A Note On Handwriting Fonts

By | Sunday, January 15, 2012 Leave a Comment
The idea behind handwriting style fonts is to provide text with a more naturealistic, less machined feel. Helvetica, while an elegant font, tends to look a bit stiff and awkward when it's completed surrounded by and embedded in a full page of hand-drawn illustration. So handwriting fonts provide a nice middle ground, where they're still clean and recognizable letterforms, but their more organic design blends better with comic book style illustration.

There are, of course, any number of handwriting fonts out there, which can provide different nuanced voices and add to the flavor of a comic. Some creators make their own based on their personal lettering styles. On the whole, these work well. Easy reading and comprehension, but not as static as your typical serif or san serif. Here's a quick sample using Nate Piekos' Letter-o-matic...

Looks pretty good, right? That's in part because of the wording in that sentence. There's a good mix of letters there, with no double vowels or consonants. Now take a look at my name typed out in the same font...
Doesn't look quite as good. It doesn't feel like handwritten text any more. In large part because of the character redundancy. I've got three "E"s there, two right next to one another. The "E" form is very obviously identical across all three figures, making it come across as more planned, less spontaneous. And you notice this more because it's the only word you're looking at. You're not reading a full sentence and trying to process the meaning; you just need to understand the short blurb, so you can afford to spend more time looking at the individual letters. Because of that, the natural quirks that come with doing things by hand are more evident by their absence.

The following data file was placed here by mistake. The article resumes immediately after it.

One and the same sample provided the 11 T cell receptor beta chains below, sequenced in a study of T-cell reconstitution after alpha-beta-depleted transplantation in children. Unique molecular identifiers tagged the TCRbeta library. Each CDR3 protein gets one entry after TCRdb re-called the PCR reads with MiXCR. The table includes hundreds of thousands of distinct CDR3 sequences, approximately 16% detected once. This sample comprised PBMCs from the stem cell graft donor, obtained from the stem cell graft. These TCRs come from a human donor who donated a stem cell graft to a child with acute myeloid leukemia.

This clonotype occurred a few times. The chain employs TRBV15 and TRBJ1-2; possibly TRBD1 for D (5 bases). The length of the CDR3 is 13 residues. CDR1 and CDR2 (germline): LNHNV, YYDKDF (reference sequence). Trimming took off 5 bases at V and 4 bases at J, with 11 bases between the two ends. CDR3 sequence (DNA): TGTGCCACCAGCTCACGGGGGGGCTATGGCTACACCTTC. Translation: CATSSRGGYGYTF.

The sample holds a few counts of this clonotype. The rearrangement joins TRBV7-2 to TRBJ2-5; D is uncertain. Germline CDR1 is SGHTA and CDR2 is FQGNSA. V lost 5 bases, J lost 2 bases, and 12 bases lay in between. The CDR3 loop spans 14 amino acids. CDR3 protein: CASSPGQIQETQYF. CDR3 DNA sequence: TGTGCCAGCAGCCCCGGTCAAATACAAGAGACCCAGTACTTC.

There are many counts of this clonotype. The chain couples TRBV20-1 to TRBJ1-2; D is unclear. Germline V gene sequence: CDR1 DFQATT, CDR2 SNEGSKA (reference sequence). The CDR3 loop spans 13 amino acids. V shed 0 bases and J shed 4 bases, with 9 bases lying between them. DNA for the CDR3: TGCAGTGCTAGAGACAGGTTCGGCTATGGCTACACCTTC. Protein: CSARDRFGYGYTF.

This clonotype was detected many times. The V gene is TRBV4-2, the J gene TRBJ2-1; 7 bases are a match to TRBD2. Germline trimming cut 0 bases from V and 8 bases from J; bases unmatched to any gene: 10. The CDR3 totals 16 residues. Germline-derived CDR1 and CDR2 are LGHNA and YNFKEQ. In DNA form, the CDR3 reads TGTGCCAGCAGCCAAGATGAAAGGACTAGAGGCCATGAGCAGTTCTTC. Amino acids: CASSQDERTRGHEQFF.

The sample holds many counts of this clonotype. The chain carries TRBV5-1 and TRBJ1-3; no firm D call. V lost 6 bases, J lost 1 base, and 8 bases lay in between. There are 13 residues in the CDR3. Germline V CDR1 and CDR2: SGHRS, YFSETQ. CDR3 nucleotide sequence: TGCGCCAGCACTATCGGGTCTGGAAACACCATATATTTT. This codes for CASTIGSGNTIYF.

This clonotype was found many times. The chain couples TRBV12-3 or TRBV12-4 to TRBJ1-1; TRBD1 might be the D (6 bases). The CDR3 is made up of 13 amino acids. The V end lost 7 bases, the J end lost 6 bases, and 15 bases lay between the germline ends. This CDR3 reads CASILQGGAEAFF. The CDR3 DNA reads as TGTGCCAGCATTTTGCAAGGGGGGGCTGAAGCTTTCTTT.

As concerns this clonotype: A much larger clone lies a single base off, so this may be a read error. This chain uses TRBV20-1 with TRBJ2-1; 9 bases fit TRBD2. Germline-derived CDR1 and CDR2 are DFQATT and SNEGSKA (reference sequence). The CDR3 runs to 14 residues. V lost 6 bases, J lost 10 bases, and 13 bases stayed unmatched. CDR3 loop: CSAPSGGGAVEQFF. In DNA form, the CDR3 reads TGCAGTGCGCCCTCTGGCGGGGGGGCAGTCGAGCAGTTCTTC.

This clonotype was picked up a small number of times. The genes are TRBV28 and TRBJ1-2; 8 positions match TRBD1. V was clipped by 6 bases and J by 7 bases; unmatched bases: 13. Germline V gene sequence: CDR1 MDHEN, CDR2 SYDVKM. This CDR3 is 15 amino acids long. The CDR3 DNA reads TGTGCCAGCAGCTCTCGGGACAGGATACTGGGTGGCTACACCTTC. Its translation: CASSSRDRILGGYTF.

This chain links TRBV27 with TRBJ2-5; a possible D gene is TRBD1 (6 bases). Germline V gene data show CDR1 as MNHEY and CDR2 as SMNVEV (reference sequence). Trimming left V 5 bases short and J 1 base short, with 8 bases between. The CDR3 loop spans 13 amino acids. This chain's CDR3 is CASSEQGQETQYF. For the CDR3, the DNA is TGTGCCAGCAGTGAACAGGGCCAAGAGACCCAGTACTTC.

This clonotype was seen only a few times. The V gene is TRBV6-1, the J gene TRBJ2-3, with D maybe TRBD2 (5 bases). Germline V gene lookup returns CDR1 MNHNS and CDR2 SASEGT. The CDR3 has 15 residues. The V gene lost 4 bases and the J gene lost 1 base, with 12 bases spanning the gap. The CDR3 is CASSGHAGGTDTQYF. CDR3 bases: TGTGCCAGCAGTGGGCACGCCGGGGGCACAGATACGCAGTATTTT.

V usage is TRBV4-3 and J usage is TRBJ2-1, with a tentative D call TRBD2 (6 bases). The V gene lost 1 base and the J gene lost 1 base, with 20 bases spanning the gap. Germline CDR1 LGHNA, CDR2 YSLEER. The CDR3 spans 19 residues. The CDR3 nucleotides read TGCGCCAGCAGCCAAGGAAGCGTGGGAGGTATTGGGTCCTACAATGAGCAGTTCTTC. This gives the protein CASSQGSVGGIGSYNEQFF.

What if you made some substitutions, though?
The first "L" is an upside-down "7", the second "E" is flipped upside-down, and the third "E" is a backwards "3". All of the figures are now unique. A couple of problems remain, though. The "3" looks stylistically different than the other two "E"s, and the upside-down "E" doesn't feel quite right either.

What about actually modifying the letters, once they're put down?
Here, I've actually gone in and tried tweaking the characters more subtly. Changing the angle on crossbars by a degree, or shortening them a few pixels. It's not perfect by any means (I spent all of 90 seconds on it) but each character now has a unique form, but they still all look good as a whole. And the subtle changes prevent it from looking as machined as the first example above.

Obviously, doing this could be a tedious process, depending on how much you get into it. But for headlines and short exclamations, especially those with double letters, it makes a world of difference.
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